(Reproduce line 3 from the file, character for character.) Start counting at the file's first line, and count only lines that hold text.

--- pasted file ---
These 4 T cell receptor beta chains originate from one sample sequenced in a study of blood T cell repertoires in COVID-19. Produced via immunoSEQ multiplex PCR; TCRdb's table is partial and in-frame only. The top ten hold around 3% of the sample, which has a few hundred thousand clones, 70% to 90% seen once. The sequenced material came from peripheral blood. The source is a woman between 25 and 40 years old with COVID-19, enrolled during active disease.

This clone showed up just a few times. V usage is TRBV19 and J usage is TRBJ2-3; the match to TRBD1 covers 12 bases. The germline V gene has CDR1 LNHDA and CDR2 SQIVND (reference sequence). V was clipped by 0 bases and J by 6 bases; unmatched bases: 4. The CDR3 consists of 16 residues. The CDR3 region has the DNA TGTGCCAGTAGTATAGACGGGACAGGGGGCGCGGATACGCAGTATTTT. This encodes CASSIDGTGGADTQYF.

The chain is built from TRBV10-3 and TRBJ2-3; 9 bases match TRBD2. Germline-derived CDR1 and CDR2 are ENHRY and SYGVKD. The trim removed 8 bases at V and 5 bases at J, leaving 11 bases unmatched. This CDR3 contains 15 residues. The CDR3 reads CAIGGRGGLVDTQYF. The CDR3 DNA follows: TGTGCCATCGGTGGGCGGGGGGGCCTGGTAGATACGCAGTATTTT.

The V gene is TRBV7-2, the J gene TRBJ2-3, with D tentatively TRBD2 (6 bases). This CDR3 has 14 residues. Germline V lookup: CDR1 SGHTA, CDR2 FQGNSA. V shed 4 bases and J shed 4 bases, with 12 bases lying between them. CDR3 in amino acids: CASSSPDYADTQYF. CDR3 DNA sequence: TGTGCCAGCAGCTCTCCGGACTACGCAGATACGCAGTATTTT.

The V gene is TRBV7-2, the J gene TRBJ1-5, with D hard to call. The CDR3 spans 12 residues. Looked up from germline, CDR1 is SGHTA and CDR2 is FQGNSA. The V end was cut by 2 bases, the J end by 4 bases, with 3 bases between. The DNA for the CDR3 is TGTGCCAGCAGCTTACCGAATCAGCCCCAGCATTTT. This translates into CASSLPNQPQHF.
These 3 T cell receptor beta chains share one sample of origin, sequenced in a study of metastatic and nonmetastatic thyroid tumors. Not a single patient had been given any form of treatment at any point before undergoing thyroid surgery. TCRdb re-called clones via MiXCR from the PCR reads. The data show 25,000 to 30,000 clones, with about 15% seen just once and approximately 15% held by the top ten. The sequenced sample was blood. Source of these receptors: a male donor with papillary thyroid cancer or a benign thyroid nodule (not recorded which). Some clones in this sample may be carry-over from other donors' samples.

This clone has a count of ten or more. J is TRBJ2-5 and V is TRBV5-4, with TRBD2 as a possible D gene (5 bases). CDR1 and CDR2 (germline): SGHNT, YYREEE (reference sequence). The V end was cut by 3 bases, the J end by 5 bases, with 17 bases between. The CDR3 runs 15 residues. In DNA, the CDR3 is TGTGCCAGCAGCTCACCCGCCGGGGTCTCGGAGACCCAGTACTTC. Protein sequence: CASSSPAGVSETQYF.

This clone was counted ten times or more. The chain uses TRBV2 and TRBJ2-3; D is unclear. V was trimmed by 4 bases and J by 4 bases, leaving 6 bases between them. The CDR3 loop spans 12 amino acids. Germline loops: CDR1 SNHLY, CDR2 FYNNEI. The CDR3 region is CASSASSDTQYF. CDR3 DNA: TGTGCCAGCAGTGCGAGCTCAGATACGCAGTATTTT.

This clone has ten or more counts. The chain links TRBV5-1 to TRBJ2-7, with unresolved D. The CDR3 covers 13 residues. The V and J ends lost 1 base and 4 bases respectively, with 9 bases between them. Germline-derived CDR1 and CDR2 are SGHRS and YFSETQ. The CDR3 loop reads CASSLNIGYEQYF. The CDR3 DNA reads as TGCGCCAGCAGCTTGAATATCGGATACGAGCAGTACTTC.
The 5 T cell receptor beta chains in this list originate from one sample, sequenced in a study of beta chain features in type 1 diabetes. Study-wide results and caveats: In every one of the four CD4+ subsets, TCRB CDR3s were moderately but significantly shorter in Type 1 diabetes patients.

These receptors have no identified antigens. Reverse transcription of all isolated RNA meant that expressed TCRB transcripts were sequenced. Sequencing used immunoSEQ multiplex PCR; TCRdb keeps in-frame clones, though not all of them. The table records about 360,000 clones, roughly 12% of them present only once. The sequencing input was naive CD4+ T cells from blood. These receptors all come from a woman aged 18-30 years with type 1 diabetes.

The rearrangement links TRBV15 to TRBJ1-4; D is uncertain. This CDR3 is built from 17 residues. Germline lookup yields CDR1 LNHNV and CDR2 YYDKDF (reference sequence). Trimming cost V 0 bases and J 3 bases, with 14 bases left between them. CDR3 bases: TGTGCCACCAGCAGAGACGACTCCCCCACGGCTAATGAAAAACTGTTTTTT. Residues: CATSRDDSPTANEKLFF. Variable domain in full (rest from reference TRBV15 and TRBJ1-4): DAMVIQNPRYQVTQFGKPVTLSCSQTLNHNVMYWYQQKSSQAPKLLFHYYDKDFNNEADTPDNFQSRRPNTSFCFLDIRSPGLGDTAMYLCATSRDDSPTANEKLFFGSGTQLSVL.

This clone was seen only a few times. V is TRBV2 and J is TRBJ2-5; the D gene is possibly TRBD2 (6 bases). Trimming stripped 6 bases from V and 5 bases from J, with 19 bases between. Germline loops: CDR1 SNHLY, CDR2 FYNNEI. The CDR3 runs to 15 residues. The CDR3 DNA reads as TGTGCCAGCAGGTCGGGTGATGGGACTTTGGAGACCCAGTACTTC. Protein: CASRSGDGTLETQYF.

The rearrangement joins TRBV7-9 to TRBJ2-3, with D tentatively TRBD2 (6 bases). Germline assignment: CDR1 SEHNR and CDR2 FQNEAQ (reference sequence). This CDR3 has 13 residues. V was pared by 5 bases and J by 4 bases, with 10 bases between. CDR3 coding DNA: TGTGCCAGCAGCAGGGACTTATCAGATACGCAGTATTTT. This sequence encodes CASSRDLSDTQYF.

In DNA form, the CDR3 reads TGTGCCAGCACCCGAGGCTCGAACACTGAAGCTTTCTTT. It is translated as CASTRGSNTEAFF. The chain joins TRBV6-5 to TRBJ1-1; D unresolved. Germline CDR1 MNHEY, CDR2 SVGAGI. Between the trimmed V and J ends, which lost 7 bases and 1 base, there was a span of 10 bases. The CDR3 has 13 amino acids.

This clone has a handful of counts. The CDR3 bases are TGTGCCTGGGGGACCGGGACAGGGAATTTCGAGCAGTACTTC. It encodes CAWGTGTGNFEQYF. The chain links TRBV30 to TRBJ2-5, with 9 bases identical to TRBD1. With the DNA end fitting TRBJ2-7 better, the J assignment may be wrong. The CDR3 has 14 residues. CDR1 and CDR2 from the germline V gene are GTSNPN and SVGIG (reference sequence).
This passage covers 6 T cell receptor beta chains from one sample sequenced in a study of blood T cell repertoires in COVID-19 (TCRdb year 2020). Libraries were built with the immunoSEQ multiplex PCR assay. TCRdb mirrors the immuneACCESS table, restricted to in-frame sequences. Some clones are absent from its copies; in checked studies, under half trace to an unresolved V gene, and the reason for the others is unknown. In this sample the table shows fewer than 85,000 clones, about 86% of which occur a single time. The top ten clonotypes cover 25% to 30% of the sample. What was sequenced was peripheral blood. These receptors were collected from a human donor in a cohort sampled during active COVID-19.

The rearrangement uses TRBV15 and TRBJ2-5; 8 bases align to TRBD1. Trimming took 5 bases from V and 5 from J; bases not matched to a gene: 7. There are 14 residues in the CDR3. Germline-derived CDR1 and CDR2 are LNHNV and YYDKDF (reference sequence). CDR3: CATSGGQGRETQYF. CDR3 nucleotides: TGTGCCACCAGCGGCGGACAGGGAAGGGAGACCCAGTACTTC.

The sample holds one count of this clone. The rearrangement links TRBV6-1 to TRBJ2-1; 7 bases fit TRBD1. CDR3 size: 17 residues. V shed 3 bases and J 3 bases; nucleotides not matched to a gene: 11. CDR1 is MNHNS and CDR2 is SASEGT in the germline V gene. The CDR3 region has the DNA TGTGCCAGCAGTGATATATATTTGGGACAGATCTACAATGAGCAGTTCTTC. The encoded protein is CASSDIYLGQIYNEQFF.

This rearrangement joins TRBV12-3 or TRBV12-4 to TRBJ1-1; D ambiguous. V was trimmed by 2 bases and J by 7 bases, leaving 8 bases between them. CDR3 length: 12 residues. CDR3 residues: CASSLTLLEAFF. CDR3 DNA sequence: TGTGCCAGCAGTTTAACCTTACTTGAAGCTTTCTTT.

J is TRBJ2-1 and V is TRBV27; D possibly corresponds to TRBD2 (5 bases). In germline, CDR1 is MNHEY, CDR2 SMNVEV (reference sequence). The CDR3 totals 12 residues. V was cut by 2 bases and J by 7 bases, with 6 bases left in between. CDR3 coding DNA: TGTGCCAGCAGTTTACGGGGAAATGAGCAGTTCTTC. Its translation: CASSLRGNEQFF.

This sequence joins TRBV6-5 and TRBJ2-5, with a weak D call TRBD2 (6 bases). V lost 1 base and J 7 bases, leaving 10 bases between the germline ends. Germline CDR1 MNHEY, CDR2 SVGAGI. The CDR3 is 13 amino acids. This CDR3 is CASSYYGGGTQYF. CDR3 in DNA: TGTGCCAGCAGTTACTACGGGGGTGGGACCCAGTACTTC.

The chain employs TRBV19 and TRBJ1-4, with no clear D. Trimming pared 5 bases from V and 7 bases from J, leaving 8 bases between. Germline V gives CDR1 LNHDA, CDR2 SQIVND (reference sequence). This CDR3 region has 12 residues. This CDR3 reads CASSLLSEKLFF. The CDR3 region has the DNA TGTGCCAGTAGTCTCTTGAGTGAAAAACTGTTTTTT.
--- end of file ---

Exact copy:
The chain is built from TRBV10-3 and TRBJ2-3; 9 bases match TRBD2. Germline-derived CDR1 and CDR2 are ENHRY and SYGVKD. The trim removed 8 bases at V and 5 bases at J, leaving 11 bases unmatched. This CDR3 contains 15 residues. The CDR3 reads CAIGGRGGLVDTQYF. The CDR3 DNA follows: TGTGCCATCGGTGGGCGGGGGGGCCTGGTAGATACGCAGTATTTT.